But back to Moses. There in the desert of dependency, as he embraces the desert and crosses to the other side, Moses finds the mountain of God.  And God meets him there and transforms him.  God reminds him what his identity is, and then commissions him to Kingdom representation.  Moses learns dependency on God, not his own competency, is what is required to do Kingdom work. How about you?  Are you a desert dweller?  Take heart.  It is for God’s good purpose.  If desert dwelling was in your past, share your experience with someone else.  Or perhaps you will be called to desert life in the near future, and this is a word from the Lord to prepare your heart for the journey.

Identity Crisis


Who am I?  Have you ever asked that question?  Every time I hear that phrase my mind thinks of Jackie Chan’s movie by that same name.  He has amnesia and is standing on top of a mountain and shouts out that question, “WHO AM I?!”  I love that movie.  At least he had an excuse: amnesia.  What about us?  We can feel guilty about being confused about who we are, thinking that we ought to have a handle on our own identity.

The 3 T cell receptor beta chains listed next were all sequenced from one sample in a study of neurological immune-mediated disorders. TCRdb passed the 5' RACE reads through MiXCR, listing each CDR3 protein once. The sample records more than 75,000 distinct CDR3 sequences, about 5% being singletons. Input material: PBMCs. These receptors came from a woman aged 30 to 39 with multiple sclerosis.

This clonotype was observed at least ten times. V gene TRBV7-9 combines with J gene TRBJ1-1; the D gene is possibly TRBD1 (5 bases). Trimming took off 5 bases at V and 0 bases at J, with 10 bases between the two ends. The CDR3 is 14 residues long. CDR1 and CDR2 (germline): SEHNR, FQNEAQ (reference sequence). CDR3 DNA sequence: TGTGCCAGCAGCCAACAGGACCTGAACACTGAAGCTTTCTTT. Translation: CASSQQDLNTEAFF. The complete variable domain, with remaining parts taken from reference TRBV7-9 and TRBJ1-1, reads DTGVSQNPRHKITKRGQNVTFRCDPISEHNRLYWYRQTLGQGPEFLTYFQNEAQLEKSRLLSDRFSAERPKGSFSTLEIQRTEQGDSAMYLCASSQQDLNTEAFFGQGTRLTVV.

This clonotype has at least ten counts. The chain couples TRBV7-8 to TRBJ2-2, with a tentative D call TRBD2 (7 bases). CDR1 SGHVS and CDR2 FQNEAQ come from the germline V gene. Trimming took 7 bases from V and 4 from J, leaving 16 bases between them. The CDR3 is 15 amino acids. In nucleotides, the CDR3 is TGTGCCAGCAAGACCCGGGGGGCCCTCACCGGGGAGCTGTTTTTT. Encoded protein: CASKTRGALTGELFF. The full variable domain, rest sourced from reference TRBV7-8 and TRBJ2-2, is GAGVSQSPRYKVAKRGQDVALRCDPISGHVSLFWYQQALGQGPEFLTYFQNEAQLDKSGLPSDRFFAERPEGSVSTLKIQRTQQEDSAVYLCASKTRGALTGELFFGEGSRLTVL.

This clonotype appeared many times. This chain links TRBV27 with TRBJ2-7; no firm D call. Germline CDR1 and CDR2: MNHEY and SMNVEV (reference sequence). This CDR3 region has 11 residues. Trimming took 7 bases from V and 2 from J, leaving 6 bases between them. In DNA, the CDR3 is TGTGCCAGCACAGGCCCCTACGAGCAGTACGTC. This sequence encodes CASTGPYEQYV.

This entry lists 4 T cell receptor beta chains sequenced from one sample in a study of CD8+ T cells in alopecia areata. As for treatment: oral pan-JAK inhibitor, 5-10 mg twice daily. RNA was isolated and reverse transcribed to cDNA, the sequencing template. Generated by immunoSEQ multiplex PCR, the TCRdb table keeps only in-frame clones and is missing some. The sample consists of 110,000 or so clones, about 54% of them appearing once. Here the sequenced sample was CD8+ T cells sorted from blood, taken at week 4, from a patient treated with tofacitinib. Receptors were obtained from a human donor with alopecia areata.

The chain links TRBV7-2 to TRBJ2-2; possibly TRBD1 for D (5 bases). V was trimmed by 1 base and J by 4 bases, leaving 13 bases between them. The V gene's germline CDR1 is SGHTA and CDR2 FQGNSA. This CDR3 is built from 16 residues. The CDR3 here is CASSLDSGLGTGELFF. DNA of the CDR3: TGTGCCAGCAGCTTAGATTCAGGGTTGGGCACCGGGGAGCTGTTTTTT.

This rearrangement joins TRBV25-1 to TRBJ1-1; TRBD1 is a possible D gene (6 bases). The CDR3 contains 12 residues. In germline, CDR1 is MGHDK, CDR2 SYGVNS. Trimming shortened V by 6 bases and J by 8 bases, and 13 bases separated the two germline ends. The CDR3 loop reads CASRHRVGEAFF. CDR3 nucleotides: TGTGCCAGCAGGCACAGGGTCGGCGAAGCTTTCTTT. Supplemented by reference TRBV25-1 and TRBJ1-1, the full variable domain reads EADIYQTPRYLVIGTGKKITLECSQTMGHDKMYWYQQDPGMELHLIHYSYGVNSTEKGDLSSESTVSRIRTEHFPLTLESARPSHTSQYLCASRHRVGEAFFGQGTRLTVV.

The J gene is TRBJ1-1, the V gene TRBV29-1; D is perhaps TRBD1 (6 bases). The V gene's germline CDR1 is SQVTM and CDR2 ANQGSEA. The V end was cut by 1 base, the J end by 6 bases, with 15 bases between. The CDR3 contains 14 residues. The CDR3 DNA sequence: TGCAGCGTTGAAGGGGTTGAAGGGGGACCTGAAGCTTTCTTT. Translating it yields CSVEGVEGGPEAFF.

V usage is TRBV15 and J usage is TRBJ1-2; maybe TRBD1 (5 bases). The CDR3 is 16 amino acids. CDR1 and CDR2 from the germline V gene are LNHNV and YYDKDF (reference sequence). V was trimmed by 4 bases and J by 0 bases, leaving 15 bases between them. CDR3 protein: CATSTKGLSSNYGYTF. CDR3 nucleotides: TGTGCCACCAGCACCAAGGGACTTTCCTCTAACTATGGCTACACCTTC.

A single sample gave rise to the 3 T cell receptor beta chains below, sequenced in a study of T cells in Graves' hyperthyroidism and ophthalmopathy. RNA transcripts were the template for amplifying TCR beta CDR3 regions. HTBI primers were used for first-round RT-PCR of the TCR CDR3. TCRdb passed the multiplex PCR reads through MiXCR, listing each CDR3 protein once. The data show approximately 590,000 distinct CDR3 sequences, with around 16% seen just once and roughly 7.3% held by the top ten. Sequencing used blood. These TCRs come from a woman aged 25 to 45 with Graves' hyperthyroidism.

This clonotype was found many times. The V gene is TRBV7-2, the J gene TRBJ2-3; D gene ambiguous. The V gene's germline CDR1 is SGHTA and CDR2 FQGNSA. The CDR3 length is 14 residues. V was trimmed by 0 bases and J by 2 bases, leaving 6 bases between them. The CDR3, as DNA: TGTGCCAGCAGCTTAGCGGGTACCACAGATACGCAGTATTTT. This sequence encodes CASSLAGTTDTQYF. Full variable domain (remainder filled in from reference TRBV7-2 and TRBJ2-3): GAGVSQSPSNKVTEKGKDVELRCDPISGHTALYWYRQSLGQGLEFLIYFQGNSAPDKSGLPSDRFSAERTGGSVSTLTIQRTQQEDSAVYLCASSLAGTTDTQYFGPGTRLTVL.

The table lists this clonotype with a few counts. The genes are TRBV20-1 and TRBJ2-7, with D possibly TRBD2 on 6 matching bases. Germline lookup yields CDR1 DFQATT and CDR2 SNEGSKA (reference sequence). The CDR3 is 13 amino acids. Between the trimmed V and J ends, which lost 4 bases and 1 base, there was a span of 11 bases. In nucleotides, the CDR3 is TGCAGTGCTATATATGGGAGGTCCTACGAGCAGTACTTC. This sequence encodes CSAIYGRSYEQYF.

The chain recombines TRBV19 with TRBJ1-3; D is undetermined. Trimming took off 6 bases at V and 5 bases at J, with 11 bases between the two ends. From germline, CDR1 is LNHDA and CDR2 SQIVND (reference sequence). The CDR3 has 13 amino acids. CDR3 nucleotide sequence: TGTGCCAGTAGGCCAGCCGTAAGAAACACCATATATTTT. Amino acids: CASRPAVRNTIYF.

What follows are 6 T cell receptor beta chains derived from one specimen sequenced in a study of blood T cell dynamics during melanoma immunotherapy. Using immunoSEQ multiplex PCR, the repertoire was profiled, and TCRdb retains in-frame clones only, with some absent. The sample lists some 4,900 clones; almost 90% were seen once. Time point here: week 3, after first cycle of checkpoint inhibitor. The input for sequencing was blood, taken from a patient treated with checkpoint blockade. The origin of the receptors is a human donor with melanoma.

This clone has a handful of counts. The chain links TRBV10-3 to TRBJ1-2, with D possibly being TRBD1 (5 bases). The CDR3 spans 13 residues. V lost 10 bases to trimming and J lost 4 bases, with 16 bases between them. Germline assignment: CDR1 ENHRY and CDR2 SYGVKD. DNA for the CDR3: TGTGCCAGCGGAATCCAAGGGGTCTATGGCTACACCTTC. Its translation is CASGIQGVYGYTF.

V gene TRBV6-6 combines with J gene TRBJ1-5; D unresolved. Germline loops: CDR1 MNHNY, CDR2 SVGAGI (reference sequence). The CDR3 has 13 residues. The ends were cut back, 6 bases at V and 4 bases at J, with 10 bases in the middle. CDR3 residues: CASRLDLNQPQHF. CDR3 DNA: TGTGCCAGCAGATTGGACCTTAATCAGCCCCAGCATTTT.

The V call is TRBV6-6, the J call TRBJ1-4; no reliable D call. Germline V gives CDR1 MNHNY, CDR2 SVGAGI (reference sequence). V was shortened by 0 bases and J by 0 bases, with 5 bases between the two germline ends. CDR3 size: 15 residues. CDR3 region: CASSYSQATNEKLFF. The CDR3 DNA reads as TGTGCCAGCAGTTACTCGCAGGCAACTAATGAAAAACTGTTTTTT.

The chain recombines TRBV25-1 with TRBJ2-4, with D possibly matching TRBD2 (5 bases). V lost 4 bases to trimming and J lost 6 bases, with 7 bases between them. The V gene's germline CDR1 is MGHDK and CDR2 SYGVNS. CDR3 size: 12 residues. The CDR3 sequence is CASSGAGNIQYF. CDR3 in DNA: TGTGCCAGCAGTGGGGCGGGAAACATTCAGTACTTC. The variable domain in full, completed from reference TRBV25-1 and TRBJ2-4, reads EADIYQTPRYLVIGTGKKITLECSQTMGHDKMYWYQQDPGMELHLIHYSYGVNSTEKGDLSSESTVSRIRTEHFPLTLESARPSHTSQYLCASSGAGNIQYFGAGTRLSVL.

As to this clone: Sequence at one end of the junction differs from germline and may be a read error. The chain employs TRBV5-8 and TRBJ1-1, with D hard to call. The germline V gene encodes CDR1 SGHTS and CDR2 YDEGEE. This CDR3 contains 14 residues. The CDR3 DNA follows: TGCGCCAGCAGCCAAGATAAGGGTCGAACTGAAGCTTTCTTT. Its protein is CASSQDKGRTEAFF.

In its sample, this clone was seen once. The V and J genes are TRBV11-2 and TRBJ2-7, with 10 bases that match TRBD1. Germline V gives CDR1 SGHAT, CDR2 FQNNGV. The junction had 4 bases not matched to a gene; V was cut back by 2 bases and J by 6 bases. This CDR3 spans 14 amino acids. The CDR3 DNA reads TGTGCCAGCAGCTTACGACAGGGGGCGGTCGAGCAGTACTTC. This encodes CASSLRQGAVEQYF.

In our study of Covenant and Kingdom we have moved onto the life of Moses.  We join him at the burning bush in Exodus 3 and 4.  This is the first time that Moses hears the voice of God.  Certainly the whole setting startles him, but I wonder if it surprised him that God knew his name.  And his heritage: “I am the God of your father, the God of Abraham, the God of Isaac and the God of Jacob.” (Exodus 3:6)  I believe God is beginning to re-orient Moses in his identity.  He has spent the last 40 years tending his father-in-law’s sheep in the desert.  I imagine that perhaps the first year, or decade (!),…he would often think about his past: born a Hebrew, raised in Pharoah’s household, comes to the defense of one of the people he knows he is a part of (Hebrew slave being beaten), kills the taskmaster and is forced to flee into the desert and leave all he knows behind.  But after a while, either through suppression or intentional divorce, I imagine he buried his old life and looked to forget it and instead to create a new and fresh beginning.